Rest at ease, unless you simply want top rant about BMW.
As I said, it is your car, you are a censent adult, do maintenance as you please. No one, so far, spoiled porridge with more butter.
 

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Discussion Starter #13
We did not have any major failure reports from owners that follow OEM schedule.
Rest at ease, unless you simply want top rant about BMW.
As I said, it is your car, you are a censent adult, do maintenance as you please. No one, so far, spoiled porridge with more butter.
I have no rants against BMW, mine was 100% reliable until I sold it, but I was following Mike Miller's schedule and not the factory one. When you say "we did not have any major failure reports from owners", do you work at a Toyota shop? Or at a shop that works on Toyota models in volume? I use to know master techs at Toyota dealers some time ago, and with enough volume and time, they've seen every type of failure imaginable. Just curious what your source is for you to claim "any major failure reports from owners that follow OEM schedule". In my lifetime, I've seen many major repairs from Toyota models with friends that follow the factory maintenance, but that's just anecdotal. To claim no major failure is a little humorous to me.
 

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I have no rants against BMW, mine was 100% reliable until I sold it, but I was following Mike Miller's schedule and not the factory one. When you say "we did not have any major failure reports from owners", do you work at a Toyota shop? Or at a shop that works on Toyota models in volume? I use to know master techs at Toyota dealers some time ago, and with enough volume and time, they've seen every type of failure imaginable. Just curious what your source is for you to claim "any major failure reports from owners that follow OEM schedule". In my lifetime, I've seen many major repairs from Toyota models with friends that follow the factory maintenance, but that's just anecdotal. To claim no major failure is a little humorous to me.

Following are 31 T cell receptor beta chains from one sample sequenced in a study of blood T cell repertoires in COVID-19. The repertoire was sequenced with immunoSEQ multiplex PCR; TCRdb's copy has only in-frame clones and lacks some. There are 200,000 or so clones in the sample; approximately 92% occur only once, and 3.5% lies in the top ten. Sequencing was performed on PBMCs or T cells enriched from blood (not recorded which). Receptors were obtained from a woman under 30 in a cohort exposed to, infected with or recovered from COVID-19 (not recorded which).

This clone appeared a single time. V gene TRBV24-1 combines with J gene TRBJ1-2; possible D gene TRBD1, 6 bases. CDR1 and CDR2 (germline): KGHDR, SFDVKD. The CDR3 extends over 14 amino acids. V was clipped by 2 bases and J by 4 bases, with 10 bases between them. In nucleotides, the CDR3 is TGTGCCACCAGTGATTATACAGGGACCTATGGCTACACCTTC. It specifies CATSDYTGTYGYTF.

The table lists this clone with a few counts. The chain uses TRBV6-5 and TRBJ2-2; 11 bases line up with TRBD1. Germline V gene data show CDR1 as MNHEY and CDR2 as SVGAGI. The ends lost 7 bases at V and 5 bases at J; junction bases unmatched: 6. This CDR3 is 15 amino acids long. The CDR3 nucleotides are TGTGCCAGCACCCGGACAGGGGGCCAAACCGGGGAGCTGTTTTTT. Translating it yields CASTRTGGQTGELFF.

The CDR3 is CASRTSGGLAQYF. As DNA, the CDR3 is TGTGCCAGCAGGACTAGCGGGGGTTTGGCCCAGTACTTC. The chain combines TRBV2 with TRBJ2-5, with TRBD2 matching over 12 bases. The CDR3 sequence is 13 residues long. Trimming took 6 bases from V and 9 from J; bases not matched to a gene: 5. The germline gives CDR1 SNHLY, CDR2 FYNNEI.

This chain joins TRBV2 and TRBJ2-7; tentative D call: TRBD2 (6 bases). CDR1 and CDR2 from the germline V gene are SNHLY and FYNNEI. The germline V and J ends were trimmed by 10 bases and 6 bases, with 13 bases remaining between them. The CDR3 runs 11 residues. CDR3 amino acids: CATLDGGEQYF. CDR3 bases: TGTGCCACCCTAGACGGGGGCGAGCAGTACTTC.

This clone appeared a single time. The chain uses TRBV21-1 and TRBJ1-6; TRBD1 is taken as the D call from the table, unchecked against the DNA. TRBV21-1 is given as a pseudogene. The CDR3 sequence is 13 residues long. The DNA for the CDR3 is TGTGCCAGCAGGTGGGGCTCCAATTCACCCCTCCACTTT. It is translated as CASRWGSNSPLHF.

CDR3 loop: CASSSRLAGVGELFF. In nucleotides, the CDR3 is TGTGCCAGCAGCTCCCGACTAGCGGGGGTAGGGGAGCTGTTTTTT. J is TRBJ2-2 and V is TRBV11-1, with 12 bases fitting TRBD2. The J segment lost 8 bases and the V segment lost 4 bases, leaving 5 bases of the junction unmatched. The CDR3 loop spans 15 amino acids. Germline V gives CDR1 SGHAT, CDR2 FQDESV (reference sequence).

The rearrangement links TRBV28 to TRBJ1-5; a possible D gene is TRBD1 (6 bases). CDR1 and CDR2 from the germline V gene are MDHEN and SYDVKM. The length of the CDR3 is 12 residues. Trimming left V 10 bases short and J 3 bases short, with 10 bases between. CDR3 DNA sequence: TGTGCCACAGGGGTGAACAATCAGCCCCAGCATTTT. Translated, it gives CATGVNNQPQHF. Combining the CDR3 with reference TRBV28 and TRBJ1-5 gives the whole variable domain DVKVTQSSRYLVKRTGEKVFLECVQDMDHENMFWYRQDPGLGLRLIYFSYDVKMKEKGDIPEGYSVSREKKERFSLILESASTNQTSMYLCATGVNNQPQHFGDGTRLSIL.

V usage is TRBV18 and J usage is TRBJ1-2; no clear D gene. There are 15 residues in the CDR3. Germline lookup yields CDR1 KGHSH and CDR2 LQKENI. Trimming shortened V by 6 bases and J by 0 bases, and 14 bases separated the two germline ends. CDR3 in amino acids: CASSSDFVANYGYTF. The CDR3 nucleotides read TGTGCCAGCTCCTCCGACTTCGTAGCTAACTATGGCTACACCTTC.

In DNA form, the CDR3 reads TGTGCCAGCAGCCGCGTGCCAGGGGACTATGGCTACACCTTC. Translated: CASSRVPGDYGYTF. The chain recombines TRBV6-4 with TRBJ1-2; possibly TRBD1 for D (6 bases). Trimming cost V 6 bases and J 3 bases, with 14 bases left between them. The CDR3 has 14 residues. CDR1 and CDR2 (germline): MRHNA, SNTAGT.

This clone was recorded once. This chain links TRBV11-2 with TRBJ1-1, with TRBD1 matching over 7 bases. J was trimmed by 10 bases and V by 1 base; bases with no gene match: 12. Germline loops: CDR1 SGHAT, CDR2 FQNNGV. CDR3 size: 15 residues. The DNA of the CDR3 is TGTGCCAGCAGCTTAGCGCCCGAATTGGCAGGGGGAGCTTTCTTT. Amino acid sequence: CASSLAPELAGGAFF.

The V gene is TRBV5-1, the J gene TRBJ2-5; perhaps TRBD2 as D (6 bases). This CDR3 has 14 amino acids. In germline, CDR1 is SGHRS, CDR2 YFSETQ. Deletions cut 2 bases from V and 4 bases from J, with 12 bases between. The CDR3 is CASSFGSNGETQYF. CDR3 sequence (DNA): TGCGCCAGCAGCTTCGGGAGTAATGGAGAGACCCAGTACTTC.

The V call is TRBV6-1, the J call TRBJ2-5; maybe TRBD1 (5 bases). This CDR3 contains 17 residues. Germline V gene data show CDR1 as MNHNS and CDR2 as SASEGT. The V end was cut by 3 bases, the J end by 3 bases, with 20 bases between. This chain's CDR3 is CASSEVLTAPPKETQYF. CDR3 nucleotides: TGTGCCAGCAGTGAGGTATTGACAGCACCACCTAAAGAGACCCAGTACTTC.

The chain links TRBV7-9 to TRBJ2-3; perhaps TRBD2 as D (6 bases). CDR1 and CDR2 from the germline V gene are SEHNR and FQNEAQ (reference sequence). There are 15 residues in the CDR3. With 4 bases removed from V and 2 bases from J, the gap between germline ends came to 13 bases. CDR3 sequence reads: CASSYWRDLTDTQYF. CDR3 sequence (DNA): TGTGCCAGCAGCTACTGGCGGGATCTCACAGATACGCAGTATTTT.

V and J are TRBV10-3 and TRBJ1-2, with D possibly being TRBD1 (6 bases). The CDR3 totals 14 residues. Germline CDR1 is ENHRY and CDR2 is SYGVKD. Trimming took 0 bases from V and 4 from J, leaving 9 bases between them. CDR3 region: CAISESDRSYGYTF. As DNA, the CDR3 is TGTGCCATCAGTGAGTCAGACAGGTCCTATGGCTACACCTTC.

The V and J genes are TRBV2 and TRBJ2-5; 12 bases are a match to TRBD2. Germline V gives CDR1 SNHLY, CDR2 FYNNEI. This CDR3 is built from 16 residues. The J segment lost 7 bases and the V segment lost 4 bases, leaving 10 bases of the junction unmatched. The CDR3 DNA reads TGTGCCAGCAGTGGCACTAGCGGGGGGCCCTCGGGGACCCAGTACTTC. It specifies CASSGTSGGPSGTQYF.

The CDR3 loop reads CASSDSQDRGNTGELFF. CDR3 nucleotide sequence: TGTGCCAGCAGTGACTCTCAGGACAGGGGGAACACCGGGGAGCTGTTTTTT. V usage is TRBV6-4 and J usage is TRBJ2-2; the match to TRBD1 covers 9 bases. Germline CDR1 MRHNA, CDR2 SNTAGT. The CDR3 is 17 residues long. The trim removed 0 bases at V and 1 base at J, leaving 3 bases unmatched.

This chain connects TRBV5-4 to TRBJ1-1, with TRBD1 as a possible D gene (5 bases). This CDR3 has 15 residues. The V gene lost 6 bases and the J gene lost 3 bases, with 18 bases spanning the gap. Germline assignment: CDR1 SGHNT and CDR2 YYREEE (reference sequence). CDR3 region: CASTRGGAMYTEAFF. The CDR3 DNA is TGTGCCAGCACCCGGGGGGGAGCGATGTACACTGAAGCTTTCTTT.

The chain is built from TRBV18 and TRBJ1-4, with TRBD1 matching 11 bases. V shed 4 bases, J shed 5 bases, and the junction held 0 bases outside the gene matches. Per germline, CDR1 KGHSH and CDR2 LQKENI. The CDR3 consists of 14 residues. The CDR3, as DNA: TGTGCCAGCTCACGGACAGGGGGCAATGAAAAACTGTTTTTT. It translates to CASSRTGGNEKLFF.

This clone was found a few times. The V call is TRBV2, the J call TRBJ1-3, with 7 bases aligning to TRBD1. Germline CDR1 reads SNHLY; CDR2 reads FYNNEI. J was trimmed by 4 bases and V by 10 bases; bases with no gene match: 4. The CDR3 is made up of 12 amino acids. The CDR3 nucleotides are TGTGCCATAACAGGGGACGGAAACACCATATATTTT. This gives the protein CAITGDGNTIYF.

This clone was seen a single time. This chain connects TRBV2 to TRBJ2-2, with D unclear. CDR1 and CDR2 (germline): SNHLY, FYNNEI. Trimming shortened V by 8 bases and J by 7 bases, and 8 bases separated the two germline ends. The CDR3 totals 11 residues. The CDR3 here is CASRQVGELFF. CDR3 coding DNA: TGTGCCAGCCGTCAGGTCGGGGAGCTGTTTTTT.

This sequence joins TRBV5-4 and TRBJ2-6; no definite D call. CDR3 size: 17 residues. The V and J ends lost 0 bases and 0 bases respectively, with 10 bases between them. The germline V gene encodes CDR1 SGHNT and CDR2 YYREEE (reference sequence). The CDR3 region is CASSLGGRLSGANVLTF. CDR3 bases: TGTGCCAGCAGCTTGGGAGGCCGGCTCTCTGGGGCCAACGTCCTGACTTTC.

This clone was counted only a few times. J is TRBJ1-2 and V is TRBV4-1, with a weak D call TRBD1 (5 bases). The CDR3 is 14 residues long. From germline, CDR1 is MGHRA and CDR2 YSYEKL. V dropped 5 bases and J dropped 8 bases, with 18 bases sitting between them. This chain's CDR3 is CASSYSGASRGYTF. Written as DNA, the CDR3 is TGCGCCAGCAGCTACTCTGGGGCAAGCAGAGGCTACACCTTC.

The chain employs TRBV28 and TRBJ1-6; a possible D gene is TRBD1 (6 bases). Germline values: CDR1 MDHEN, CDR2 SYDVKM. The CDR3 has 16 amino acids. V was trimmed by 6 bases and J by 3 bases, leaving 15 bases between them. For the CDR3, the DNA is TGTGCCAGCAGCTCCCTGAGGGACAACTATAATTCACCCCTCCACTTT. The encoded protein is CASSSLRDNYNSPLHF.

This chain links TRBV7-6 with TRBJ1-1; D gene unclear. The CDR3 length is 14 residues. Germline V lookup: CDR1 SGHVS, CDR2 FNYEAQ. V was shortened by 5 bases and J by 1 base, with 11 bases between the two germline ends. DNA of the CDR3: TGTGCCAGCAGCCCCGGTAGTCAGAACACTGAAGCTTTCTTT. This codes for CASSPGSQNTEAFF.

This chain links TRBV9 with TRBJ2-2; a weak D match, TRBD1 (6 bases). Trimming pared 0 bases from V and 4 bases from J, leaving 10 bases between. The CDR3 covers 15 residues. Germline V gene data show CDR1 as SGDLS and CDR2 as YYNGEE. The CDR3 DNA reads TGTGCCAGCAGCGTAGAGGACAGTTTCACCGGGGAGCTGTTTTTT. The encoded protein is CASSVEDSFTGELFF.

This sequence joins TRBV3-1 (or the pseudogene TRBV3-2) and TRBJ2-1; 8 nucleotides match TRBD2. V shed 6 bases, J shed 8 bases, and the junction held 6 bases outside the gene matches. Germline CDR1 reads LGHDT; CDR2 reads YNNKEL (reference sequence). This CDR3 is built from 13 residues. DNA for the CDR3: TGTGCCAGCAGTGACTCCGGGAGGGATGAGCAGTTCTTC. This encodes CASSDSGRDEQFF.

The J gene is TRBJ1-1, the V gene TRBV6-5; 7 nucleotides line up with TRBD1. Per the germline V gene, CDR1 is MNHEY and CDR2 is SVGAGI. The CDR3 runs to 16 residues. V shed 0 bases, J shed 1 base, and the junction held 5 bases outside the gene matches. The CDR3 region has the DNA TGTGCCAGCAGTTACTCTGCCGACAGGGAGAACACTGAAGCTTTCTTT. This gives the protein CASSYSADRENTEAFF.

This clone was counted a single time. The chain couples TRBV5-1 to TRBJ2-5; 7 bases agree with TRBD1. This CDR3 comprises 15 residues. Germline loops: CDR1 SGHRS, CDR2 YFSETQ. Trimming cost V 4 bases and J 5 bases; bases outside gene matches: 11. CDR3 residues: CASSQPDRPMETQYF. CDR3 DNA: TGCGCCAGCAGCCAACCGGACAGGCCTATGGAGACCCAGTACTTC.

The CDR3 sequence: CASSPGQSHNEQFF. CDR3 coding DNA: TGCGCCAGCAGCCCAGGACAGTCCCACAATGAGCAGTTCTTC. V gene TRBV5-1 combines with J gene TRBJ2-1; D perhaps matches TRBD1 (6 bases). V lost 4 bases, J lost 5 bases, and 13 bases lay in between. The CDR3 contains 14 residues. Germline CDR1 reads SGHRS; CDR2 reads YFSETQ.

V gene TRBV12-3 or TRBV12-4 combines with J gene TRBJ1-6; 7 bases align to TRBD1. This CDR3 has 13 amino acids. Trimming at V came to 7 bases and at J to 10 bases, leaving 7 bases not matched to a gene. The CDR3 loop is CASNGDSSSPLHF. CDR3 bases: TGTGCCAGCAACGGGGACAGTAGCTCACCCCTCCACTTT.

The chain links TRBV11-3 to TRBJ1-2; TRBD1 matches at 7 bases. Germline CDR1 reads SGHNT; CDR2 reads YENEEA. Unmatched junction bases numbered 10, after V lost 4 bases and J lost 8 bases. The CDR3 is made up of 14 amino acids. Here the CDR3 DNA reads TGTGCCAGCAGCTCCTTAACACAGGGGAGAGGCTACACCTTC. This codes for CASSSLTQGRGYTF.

So I guess Toyota's are not reliable. ?‍♀ Are you gonna follow his schedule? It seems like you are still debating on it. Before condemning Toyota's scheduled maintenance, you should learn more about your A25A-FXS engine. It's your car, you can do what you want with it.
 

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Discussion Starter #15
So I guess Toyota's are not reliable. ?‍♀ Are you gonna follow his schedule? It seems like you are still debating on it. Before condemning Toyota's scheduled maintenance, you should learn more about your A25A-FXS engine. It's your car, you can do what you want with it.
Toyota's maintenance schedule primarily focuses on engine oil change, so not sure what your logic is in telling me to learn more about the engine. I'm worried about the other things it does not mention, like the brake fluid, transmission fluid, does this have a fuel filter, spark plugs really last 120k?, etc.
 

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Toyota's maintenance schedule primarily focuses on engine oil change, so not sure what your logic is in telling me to learn more about the engine. I'm worried about the other things it does not mention, like the brake fluid, transmission fluid, does this have a fuel filter, spark plugs really last 120k, etc.
Who knows, maybe Toyota is saving money on ink because they know that some people are never gonna follow the maintenance schedule so they dumbed it down. Follow your own maintenance schedule. You can do anything you want for it, it's your car. It's just that simple.
 

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Toyota's maintenance schedule primarily focuses on engine oil change, so not sure what your logic is in telling me to learn more about the engine. I'm worried about the other things it does not mention, like the brake fluid, transmission fluid, does this have a fuel filter, spark plugs really last 120k?, etc.
I'm sure that Vangm25 is referring to this thread:
Do I really need spark plugs at 120k?
So if you just joined Toyotanation 5 days ago....you may have not gotten a chance to follow all of the things that you have concerns about. Many subjects have been beaten to death, on average about every 3 months. At the "end of the day" each person must make a decision upon the advice given and follow "their own path". Let's face it, you are going to "run" across people that take the opposing view just to "stir the pot". Being at least 1/1024th Scottish, I am aghast at throwing away a part that might be serviceable another year, like the thread I referenced above.